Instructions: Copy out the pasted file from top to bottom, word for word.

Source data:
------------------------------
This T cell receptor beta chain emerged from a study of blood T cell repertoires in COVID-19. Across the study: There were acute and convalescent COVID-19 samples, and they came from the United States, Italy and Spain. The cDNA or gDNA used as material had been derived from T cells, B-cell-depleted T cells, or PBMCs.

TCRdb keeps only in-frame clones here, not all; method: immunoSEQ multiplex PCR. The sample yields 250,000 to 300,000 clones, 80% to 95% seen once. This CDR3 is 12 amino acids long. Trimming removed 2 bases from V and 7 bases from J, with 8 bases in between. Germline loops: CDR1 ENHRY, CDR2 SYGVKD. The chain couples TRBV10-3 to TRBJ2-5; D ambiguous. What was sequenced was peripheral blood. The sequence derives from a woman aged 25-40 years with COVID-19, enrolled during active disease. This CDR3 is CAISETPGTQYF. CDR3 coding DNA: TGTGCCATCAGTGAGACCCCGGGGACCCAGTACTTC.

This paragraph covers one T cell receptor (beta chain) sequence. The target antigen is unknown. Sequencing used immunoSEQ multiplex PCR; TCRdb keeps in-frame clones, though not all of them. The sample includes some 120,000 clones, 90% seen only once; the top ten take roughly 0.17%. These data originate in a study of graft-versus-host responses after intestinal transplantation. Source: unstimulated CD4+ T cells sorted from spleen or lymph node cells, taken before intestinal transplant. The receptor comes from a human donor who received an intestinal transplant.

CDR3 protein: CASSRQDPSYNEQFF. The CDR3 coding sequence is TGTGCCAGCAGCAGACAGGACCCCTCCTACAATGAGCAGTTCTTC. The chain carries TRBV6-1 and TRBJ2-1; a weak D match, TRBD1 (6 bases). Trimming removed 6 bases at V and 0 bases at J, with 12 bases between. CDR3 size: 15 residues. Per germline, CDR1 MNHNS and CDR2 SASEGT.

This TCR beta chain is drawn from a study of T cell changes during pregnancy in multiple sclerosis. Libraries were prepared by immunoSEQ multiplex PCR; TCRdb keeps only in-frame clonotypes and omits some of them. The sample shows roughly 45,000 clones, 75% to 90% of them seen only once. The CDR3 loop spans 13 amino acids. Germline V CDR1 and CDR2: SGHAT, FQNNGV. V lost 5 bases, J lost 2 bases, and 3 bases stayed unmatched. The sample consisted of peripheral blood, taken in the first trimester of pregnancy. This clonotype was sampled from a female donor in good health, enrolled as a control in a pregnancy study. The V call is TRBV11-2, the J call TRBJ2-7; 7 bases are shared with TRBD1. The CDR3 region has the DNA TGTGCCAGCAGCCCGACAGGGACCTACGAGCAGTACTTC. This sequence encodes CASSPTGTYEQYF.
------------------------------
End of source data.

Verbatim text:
This T cell receptor beta chain emerged from a study of blood T cell repertoires in COVID-19. Across the study: There were acute and convalescent COVID-19 samples, and they came from the United States, Italy and Spain. The cDNA or gDNA used as material had been derived from T cells, B-cell-depleted T cells, or PBMCs.

TCRdb keeps only in-frame clones here, not all; method: immunoSEQ multiplex PCR. The sample yields 250,000 to 300,000 clones, 80% to 95% seen once. This CDR3 is 12 amino acids long. Trimming removed 2 bases from V and 7 bases from J, with 8 bases in between. Germline loops: CDR1 ENHRY, CDR2 SYGVKD. The chain couples TRBV10-3 to TRBJ2-5; D ambiguous. What was sequenced was peripheral blood. The sequence derives from a woman aged 25-40 years with COVID-19, enrolled during active disease. This CDR3 is CAISETPGTQYF. CDR3 coding DNA: TGTGCCATCAGTGAGACCCCGGGGACCCAGTACTTC.

This paragraph covers one T cell receptor (beta chain) sequence. The target antigen is unknown. Sequencing used immunoSEQ multiplex PCR; TCRdb keeps in-frame clones, though not all of them. The sample includes some 120,000 clones, 90% seen only once; the top ten take roughly 0.17%. These data originate in a study of graft-versus-host responses after intestinal transplantation. Source: unstimulated CD4+ T cells sorted from spleen or lymph node cells, taken before intestinal transplant. The receptor comes from a human donor who received an intestinal transplant.

CDR3 protein: CASSRQDPSYNEQFF. The CDR3 coding sequence is TGTGCCAGCAGCAGACAGGACCCCTCCTACAATGAGCAGTTCTTC. The chain carries TRBV6-1 and TRBJ2-1; a weak D match, TRBD1 (6 bases). Trimming removed 6 bases at V and 0 bases at J, with 12 bases between. CDR3 size: 15 residues. Per germline, CDR1 MNHNS and CDR2 SASEGT.

This TCR beta chain is drawn from a study of T cell changes during pregnancy in multiple sclerosis. Libraries were prepared by immunoSEQ multiplex PCR; TCRdb keeps only in-frame clonotypes and omits some of them. The sample shows roughly 45,000 clones, 75% to 90% of them seen only once. The CDR3 loop spans 13 amino acids. Germline V CDR1 and CDR2: SGHAT, FQNNGV. V lost 5 bases, J lost 2 bases, and 3 bases stayed unmatched. The sample consisted of peripheral blood, taken in the first trimester of pregnancy. This clonotype was sampled from a female donor in good health, enrolled as a control in a pregnancy study. The V call is TRBV11-2, the J call TRBJ2-7; 7 bases are shared with TRBD1. The CDR3 region has the DNA TGTGCCAGCAGCCCGACAGGGACCTACGAGCAGTACTTC. This sequence encodes CASSPTGTYEQYF.